New Financial Package for Victims of Blood Transfusion Scandal
Posted: 23rd March 2016
Posted in: Medical Negligence
The Scottish Government has pledged £20 million in funding for the victims of the NHS blood transfusion scandal.
Throughout the 1970s and 1980s, an estimated 30,000 people in the UK were given blood transfusions that were contaminated with conditions such as HIV and Hepatitis C. Many of the people affected were haemophiliac. These conditions have caused lifelong suffering and have had a severe impact on the patient’s ability to work. In many cases, the infected blood transfusions lead to an early death.
The Scottish Government set up the Penrose Enquiry to investigate the scandal. It estimated that 2,500 people in Scotland were given infected blood transfusions. Only 880 recipients have ever been identified and Lord Penrose recommended that more must be done to locate the people who have been affected.
The BBC reported on a man who has only just been diagnosed with Hepatitis C. The man, whose identity was protected, said, “I was unwell, cold, muscles aching and twingeing. Shivery, headaches. I knew there was something wrong.”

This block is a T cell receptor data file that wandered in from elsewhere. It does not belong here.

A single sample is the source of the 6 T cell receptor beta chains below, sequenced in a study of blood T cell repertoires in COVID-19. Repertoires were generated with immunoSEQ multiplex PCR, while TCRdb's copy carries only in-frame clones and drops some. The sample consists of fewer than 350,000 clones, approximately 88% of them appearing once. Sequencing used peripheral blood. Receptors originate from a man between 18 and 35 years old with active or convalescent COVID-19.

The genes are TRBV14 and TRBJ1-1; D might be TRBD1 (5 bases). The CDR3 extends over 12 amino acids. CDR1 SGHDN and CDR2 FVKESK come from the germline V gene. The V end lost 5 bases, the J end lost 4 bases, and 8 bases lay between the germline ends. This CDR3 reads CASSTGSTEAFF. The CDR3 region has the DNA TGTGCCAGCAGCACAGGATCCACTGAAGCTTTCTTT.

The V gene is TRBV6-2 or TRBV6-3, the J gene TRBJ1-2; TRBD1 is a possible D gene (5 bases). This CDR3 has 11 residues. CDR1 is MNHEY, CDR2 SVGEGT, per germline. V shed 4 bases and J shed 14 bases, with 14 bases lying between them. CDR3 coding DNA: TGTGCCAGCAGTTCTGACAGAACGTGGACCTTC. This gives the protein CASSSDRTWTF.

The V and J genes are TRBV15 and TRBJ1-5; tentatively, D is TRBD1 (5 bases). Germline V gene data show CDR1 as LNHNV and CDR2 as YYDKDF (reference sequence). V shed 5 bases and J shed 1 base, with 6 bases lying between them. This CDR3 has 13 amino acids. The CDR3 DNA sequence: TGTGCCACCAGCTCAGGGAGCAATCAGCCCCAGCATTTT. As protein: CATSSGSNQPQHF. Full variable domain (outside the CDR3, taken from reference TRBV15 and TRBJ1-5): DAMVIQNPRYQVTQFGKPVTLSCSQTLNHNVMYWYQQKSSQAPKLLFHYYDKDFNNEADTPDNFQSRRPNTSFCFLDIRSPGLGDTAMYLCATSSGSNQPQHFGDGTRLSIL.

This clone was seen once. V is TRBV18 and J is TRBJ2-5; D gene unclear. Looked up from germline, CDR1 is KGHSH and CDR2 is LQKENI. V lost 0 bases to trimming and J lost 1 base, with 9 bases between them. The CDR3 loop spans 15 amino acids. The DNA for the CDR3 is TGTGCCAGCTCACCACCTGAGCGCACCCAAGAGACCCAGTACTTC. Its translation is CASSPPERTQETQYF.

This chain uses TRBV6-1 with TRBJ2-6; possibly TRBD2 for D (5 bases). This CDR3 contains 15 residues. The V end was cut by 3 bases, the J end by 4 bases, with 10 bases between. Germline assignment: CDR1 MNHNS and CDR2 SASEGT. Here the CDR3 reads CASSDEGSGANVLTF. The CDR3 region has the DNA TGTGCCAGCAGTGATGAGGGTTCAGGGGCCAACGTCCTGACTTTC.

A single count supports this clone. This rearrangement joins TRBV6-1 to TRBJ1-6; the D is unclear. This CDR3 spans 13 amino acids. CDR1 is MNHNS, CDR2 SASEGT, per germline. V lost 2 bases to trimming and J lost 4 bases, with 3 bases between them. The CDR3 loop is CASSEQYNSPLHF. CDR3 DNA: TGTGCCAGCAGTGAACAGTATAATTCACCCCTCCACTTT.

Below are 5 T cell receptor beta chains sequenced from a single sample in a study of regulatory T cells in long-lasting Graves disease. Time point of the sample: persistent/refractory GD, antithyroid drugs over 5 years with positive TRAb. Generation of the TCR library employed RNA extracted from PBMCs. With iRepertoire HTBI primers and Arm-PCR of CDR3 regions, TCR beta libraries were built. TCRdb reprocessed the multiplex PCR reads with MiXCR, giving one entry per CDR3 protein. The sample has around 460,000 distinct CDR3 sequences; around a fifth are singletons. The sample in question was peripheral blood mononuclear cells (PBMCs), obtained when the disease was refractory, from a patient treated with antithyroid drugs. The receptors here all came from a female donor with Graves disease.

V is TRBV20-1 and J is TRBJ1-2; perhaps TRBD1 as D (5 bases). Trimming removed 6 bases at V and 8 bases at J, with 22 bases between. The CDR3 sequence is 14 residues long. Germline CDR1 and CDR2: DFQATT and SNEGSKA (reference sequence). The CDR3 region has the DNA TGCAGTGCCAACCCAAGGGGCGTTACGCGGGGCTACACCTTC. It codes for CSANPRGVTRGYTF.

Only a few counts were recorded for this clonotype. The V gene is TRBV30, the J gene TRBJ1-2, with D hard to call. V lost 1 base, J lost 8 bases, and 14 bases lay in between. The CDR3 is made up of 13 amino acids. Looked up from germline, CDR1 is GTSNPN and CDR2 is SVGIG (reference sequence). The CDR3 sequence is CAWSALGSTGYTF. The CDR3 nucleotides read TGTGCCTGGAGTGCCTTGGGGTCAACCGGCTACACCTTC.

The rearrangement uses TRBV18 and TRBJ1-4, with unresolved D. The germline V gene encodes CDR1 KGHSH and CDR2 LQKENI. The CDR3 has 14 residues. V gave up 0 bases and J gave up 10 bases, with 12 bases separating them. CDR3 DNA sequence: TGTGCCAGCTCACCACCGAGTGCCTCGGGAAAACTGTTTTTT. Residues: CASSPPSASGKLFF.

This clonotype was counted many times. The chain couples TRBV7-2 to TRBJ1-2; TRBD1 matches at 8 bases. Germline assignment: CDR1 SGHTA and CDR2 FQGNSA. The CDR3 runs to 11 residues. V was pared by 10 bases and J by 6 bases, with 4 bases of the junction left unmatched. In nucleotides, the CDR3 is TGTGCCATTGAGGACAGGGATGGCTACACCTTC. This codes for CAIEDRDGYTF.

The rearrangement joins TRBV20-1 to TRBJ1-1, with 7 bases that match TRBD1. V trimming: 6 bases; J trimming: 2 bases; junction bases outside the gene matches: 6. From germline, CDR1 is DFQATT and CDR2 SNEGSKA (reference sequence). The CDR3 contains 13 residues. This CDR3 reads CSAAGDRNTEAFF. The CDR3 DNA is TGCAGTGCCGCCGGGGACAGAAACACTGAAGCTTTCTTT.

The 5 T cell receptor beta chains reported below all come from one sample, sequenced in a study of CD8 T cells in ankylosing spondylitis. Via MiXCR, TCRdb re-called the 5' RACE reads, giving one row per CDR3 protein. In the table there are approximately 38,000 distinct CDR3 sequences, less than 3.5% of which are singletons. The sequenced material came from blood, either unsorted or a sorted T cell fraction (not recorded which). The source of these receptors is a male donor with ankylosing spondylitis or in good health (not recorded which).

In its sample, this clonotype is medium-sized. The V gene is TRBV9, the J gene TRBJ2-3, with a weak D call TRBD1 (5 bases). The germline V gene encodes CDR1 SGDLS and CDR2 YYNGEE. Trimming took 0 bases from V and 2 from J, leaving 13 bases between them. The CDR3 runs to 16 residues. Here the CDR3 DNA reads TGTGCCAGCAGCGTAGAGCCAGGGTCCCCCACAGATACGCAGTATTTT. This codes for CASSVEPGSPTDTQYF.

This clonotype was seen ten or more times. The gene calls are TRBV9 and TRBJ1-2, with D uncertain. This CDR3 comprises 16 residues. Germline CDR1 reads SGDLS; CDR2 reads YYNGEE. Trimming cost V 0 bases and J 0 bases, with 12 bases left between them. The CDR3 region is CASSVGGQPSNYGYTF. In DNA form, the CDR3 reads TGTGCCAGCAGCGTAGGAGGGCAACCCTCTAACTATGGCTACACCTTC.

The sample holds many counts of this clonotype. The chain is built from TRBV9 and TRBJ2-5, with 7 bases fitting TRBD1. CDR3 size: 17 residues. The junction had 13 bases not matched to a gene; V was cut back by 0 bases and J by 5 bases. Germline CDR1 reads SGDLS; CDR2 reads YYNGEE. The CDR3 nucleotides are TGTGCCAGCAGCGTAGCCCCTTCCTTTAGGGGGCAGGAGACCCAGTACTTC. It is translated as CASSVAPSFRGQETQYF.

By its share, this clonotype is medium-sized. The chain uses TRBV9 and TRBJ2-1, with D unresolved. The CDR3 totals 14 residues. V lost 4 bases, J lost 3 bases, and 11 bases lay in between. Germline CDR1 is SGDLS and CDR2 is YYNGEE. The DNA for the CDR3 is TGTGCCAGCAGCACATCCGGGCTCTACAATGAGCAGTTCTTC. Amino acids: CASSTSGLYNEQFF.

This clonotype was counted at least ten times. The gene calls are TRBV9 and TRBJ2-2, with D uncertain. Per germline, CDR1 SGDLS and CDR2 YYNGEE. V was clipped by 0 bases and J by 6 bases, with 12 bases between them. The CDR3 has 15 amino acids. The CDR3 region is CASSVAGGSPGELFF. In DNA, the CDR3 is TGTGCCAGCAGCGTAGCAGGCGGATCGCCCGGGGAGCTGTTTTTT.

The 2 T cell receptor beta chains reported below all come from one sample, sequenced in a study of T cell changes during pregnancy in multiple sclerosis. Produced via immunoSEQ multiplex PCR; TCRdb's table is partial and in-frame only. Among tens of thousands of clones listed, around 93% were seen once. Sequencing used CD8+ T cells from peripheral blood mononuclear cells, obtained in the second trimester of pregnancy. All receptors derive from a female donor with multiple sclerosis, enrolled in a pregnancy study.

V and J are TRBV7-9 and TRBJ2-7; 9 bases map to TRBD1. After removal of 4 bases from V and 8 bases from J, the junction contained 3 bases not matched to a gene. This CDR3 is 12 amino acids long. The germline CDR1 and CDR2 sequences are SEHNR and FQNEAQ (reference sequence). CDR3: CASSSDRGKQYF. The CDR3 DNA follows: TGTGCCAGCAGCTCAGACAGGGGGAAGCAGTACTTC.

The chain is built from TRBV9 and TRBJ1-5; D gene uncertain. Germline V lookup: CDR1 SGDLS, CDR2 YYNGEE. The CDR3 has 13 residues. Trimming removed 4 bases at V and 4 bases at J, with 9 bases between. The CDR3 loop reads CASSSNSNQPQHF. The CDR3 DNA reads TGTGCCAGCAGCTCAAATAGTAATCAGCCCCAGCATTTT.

After visiting his doctor he found that he has Hepatitis C and stage 2 cirrhosis of the liver. He had been infected by a blood transfusion he received in 1991, but the conditions have only now been uncovered. Unfortunately, there may be many people in the same position who are unaware they have been affected. The longer the conditions go on untreated, the more severe the impact can be.
Following the Penrose Report, the Scottish Government set up the Independent Financial Review Group to consider the financial awards that are made to those affected.
The report recommended that people who have been infected with HIV or advanced Hepatitis C should be awarded £27,000 per year. When a person affected dies, their spouse or civil partner will receive three quarters of the annual award.
Those suffering from chronic Hepatitis C will receive a one off lump sum of £50,000, a £30,000 increase on the previous award.
The increase in the awards have been warmly welcomed by many. A spokesman from Haemophelia Scotland said, “No scheme can truly make up for the loss of life, and health, caused by this disaster.”
“The Cabinet Secretary has acknowledged that there is more to be done once these schemes move to Scotland. However, today, we have made historic progress.“
However, some people feel that the Government has not done enough to locate the people who may have been affected.
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